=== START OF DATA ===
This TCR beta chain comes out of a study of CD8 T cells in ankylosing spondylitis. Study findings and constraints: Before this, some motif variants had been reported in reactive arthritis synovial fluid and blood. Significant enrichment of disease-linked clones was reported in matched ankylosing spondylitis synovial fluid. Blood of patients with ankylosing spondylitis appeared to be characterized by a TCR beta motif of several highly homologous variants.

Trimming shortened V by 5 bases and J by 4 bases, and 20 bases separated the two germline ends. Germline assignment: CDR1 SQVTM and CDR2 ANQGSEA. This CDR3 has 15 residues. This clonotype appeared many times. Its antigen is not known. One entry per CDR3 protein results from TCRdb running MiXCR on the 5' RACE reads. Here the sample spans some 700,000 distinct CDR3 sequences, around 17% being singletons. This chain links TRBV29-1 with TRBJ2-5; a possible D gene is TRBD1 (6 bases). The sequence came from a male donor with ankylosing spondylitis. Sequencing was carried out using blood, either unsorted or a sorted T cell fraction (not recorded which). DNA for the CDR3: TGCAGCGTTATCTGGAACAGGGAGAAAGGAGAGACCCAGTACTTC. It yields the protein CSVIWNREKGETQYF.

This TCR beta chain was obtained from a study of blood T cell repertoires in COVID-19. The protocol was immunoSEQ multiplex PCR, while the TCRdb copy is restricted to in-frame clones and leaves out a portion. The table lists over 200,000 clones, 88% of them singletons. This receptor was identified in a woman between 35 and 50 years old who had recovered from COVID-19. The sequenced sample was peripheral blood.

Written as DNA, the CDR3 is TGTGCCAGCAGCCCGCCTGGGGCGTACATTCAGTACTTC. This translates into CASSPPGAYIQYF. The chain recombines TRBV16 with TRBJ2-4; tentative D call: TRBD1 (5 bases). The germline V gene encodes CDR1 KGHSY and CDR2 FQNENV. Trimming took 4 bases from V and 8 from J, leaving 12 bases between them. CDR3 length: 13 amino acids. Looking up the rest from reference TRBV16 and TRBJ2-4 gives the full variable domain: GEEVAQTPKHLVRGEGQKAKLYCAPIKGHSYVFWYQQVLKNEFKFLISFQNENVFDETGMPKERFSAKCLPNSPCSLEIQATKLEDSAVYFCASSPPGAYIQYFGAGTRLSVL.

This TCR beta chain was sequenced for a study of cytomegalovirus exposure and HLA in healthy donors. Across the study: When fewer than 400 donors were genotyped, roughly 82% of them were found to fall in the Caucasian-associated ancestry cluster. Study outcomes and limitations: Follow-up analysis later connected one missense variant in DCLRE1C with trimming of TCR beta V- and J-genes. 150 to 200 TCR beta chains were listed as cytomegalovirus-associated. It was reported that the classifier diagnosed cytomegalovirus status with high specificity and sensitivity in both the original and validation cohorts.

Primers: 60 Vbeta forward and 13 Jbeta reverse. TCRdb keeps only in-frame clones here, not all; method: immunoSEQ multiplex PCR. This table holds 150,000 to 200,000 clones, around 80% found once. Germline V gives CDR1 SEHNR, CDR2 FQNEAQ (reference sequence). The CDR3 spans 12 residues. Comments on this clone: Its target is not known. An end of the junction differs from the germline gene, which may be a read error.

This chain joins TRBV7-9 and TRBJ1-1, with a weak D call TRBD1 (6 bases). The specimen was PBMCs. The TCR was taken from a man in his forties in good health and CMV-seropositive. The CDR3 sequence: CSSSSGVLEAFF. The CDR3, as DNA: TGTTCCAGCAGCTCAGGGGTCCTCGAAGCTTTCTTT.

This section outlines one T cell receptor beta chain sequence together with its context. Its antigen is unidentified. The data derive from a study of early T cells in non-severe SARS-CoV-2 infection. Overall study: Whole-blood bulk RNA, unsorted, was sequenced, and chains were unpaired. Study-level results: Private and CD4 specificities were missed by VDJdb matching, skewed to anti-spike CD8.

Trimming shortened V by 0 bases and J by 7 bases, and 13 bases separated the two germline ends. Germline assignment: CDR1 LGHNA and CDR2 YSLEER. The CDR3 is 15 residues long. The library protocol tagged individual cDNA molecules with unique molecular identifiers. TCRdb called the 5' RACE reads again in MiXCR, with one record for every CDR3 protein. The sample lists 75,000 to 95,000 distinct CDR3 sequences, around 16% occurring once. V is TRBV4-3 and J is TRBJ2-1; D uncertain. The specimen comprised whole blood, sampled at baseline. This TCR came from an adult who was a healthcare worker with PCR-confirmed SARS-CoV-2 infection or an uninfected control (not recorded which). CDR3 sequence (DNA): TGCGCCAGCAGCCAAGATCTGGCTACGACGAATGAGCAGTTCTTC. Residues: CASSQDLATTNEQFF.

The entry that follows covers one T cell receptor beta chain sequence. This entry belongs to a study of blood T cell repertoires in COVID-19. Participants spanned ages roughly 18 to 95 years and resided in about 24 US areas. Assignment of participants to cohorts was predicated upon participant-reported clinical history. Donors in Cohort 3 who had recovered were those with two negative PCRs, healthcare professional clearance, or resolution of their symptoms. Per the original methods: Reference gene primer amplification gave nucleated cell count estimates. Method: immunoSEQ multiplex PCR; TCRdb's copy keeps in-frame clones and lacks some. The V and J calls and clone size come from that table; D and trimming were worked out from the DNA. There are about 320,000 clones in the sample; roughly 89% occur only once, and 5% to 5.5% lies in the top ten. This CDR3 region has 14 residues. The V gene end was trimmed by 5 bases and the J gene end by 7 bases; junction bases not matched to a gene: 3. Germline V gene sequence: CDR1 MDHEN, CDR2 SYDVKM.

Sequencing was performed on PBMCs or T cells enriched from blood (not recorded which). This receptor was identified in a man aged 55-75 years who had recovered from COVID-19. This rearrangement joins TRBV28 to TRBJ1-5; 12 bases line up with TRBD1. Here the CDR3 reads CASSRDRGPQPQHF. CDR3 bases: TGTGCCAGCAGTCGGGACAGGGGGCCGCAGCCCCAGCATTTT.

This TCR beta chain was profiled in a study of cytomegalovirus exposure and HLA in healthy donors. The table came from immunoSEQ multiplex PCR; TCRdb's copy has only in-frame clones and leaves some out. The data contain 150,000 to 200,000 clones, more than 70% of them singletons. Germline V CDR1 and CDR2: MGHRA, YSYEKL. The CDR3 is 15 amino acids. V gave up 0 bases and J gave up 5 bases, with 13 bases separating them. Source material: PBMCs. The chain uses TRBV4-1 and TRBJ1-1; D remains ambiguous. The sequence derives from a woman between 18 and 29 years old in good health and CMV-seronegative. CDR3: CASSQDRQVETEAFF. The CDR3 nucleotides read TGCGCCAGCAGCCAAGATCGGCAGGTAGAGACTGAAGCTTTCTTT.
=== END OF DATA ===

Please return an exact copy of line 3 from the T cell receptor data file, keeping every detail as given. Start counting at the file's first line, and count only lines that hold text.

This TCR beta chain was obtained from a study of blood T cell repertoires in COVID-19. The protocol was immunoSEQ multiplex PCR, while the TCRdb copy is restricted to in-frame clones and leaves out a portion. The table lists over 200,000 clones, 88% of them singletons. This receptor was identified in a woman between 35 and 50 years old who had recovered from COVID-19. The sequenced sample was peripheral blood.